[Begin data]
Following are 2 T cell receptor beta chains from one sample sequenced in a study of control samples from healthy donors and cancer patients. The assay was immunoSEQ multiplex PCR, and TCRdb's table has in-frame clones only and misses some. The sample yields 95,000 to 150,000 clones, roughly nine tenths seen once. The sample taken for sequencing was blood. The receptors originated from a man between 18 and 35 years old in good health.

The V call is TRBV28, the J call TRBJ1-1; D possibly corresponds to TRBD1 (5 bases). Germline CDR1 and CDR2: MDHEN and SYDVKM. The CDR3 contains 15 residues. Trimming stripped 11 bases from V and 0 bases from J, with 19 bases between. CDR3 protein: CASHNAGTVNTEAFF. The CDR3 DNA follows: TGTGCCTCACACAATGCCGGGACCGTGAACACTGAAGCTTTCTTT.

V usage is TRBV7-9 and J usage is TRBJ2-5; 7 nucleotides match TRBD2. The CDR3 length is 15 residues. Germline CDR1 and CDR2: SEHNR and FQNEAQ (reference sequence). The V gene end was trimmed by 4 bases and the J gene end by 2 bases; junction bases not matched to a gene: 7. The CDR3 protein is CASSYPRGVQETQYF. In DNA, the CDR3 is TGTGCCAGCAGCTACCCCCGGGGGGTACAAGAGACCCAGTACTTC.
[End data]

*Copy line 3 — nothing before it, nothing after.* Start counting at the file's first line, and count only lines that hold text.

V usage is TRBV7-9 and J usage is TRBJ2-5; 7 nucleotides match TRBD2. The CDR3 length is 15 residues. Germline CDR1 and CDR2: SEHNR and FQNEAQ (reference sequence). The V gene end was trimmed by 4 bases and the J gene end by 2 bases; junction bases not matched to a gene: 7. The CDR3 protein is CASSYPRGVQETQYF. In DNA, the CDR3 is TGTGCCAGCAGCTACCCCCGGGGGGTACAAGAGACCCAGTACTTC.